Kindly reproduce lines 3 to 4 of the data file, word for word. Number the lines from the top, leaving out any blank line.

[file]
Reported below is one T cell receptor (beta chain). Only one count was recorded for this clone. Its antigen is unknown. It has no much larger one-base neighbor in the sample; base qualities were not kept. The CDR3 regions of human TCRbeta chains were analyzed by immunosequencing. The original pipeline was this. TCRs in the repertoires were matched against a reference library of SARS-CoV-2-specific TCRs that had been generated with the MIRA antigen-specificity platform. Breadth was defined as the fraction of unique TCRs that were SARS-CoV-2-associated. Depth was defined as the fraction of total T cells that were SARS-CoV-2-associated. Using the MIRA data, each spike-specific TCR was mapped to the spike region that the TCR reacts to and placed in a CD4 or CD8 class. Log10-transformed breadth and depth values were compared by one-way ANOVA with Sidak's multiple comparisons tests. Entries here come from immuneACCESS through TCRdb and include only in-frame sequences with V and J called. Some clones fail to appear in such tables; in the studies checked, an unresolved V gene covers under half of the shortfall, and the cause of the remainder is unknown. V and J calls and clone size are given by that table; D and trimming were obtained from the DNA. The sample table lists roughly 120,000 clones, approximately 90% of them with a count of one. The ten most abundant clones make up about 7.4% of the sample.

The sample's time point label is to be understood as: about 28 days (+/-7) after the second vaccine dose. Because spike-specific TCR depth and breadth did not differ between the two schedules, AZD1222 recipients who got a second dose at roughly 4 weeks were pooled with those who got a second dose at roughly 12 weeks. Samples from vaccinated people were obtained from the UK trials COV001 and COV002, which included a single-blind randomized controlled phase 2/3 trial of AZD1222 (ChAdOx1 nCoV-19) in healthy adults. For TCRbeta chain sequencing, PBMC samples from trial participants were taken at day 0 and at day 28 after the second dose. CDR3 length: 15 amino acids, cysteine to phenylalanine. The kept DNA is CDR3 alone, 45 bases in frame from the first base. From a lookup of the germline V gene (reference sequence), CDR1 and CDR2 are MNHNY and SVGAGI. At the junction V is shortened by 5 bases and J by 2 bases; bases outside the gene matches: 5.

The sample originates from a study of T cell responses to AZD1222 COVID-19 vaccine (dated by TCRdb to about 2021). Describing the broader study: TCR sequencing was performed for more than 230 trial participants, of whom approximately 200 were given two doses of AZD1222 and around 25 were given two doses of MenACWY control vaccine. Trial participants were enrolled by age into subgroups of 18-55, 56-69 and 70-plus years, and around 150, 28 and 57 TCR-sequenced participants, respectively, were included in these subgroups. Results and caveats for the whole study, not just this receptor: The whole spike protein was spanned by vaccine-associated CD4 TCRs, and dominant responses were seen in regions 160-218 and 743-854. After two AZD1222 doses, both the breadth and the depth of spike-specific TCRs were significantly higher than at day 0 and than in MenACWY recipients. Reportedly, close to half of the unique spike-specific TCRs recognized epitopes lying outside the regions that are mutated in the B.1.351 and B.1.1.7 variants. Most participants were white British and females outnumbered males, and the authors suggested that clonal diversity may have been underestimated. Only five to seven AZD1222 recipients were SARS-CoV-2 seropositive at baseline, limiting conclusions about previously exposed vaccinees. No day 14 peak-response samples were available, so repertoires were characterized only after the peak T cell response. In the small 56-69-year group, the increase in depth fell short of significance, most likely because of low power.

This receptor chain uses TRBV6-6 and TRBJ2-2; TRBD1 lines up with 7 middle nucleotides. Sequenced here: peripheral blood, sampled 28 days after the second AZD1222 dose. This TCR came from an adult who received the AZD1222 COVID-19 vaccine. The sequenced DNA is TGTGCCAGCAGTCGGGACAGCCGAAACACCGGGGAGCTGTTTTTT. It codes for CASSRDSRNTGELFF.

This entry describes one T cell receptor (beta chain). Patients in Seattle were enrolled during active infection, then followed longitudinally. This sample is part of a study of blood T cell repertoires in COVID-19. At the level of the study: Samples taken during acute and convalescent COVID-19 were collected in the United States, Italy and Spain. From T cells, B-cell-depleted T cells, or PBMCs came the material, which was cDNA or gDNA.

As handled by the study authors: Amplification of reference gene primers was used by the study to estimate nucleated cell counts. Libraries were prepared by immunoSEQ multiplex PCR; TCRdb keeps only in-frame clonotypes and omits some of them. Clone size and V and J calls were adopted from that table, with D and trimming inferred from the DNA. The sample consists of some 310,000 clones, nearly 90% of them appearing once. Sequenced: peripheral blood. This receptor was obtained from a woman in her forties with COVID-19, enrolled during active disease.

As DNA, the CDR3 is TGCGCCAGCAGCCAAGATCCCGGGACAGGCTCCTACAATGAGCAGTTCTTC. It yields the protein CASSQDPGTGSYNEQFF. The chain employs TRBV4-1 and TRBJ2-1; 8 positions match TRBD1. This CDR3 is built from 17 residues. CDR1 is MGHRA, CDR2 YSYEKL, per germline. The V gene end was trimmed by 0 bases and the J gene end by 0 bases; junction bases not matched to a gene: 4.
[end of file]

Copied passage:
The sample originates from a study of T cell responses to AZD1222 COVID-19 vaccine (dated by TCRdb to about 2021). Describing the broader study: TCR sequencing was performed for more than 230 trial participants, of whom approximately 200 were given two doses of AZD1222 and around 25 were given two doses of MenACWY control vaccine. Trial participants were enrolled by age into subgroups of 18-55, 56-69 and 70-plus years, and around 150, 28 and 57 TCR-sequenced participants, respectively, were included in these subgroups. Results and caveats for the whole study, not just this receptor: The whole spike protein was spanned by vaccine-associated CD4 TCRs, and dominant responses were seen in regions 160-218 and 743-854. After two AZD1222 doses, both the breadth and the depth of spike-specific TCRs were significantly higher than at day 0 and than in MenACWY recipients. Reportedly, close to half of the unique spike-specific TCRs recognized epitopes lying outside the regions that are mutated in the B.1.351 and B.1.1.7 variants. Most participants were white British and females outnumbered males, and the authors suggested that clonal diversity may have been underestimated. Only five to seven AZD1222 recipients were SARS-CoV-2 seropositive at baseline, limiting conclusions about previously exposed vaccinees. No day 14 peak-response samples were available, so repertoires were characterized only after the peak T cell response. In the small 56-69-year group, the increase in depth fell short of significance, most likely because of low power.

This receptor chain uses TRBV6-6 and TRBJ2-2; TRBD1 lines up with 7 middle nucleotides. Sequenced here: peripheral blood, sampled 28 days after the second AZD1222 dose. This TCR came from an adult who received the AZD1222 COVID-19 vaccine. The sequenced DNA is TGTGCCAGCAGTCGGGACAGCCGAAACACCGGGGAGCTGTTTTTT. It codes for CASSRDSRNTGELFF.